Neurologist and author Oliver Sacks provides an enlightening explanation of hallucinations experienced by his patients, which highlights the disjunction between the visual areas of the brain and the process of going blind.
Sacks explains that such hallucinations are often unrelated to thought or experience and cannot be controlled, but tend to go unreported due to the patient's fear of being deemed insane. Oliver Sacks goes on to explain Charles Bonnet syndrome, an under-reported syndrome which affects mentally healthy individuals with deteriorating vision, and sets apart the disease and psychotic hallucinations.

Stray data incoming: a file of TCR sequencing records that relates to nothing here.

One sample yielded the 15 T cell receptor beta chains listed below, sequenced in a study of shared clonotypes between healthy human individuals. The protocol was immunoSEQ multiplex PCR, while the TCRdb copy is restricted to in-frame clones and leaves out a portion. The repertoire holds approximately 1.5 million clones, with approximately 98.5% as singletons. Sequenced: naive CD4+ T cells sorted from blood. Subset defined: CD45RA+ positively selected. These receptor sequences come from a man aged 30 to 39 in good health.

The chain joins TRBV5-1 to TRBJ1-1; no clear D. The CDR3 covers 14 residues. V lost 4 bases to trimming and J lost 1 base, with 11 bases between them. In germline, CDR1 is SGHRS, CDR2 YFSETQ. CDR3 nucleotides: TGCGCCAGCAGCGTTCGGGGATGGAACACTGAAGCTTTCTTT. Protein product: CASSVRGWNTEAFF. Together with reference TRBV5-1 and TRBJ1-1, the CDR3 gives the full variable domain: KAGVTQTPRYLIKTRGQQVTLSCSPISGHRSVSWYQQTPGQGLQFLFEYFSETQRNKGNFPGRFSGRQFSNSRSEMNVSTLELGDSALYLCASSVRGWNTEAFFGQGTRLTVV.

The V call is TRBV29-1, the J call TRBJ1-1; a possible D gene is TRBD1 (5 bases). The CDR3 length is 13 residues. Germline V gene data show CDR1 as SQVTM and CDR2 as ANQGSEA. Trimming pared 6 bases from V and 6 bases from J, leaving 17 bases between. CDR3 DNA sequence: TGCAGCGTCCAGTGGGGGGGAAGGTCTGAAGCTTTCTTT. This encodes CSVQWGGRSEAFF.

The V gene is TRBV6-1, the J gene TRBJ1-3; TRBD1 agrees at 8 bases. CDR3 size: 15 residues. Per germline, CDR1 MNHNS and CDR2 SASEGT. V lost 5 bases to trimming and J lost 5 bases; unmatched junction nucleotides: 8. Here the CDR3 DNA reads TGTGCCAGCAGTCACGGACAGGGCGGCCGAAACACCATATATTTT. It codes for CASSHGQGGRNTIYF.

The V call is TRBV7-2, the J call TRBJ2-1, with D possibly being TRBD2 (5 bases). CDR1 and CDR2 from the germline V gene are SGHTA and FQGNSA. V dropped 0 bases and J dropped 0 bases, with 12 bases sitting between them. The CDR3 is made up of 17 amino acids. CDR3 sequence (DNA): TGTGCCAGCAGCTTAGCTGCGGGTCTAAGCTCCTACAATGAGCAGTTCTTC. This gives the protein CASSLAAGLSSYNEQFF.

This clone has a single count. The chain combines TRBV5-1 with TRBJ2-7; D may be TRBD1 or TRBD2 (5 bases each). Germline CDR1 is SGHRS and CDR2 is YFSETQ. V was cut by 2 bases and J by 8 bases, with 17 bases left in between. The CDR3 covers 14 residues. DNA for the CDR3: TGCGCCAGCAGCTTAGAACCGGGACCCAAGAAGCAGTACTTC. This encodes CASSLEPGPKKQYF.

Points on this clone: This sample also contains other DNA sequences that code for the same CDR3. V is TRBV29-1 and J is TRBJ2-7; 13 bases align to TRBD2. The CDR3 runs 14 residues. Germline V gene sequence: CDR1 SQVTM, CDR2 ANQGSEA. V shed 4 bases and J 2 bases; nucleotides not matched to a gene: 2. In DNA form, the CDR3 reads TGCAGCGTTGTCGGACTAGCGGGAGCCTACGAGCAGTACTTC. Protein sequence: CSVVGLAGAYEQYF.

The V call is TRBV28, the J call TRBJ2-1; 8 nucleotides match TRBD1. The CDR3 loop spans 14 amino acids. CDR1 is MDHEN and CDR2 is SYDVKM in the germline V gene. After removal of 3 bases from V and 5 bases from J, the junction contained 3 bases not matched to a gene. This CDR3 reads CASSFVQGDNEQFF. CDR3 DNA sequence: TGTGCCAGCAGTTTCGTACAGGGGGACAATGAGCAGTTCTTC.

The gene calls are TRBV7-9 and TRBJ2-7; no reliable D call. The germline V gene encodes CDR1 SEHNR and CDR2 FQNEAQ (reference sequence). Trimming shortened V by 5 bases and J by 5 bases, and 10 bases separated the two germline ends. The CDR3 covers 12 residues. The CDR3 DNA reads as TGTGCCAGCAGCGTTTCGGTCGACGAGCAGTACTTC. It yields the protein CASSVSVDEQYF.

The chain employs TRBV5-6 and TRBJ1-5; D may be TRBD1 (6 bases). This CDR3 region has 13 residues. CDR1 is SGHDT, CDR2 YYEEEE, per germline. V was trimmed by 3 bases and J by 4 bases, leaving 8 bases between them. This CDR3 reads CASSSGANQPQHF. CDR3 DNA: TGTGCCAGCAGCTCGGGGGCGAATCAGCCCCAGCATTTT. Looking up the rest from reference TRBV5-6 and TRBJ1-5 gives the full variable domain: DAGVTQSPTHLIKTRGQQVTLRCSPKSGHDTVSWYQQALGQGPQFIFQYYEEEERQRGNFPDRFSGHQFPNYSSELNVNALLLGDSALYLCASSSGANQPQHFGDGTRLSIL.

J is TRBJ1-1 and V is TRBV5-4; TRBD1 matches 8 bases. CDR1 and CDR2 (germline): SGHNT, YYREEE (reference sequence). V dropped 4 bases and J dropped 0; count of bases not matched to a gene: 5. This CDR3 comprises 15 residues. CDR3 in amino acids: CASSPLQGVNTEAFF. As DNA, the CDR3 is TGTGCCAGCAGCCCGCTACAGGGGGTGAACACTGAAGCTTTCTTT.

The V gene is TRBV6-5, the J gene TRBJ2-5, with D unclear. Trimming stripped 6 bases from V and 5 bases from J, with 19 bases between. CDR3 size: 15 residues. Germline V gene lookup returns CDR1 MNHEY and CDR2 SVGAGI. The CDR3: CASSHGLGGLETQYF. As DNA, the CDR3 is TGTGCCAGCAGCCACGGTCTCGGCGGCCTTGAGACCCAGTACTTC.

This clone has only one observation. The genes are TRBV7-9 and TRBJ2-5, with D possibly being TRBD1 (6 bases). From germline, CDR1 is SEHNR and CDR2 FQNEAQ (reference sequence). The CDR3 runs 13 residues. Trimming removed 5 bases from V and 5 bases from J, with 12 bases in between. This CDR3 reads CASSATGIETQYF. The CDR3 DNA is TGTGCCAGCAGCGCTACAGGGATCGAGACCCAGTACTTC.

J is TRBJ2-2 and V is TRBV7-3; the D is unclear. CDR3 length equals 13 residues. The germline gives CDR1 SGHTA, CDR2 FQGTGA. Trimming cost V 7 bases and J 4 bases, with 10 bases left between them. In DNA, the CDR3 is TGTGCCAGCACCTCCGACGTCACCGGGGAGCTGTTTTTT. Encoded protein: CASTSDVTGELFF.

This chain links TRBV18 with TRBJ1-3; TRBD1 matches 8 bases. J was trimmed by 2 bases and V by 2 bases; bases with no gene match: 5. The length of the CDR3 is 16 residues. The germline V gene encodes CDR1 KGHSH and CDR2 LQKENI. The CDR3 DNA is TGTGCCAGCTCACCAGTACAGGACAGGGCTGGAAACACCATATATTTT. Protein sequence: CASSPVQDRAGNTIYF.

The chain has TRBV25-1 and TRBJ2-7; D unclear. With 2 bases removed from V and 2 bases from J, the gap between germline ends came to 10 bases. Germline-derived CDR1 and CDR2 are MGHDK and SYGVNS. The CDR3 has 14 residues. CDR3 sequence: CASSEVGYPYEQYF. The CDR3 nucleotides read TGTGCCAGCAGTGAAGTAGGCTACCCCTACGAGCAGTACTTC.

As one loses the ability of vision, the visual parts of the brain become hyperactive as they are used less frequently and begin to "shoot" off randomly, creating hallucinations. Oliver Sacks goes on to explain the intricate relationship between the eyes and the brain, and the intriguing knowledge that the study of hallucinations has led scientists to conclude.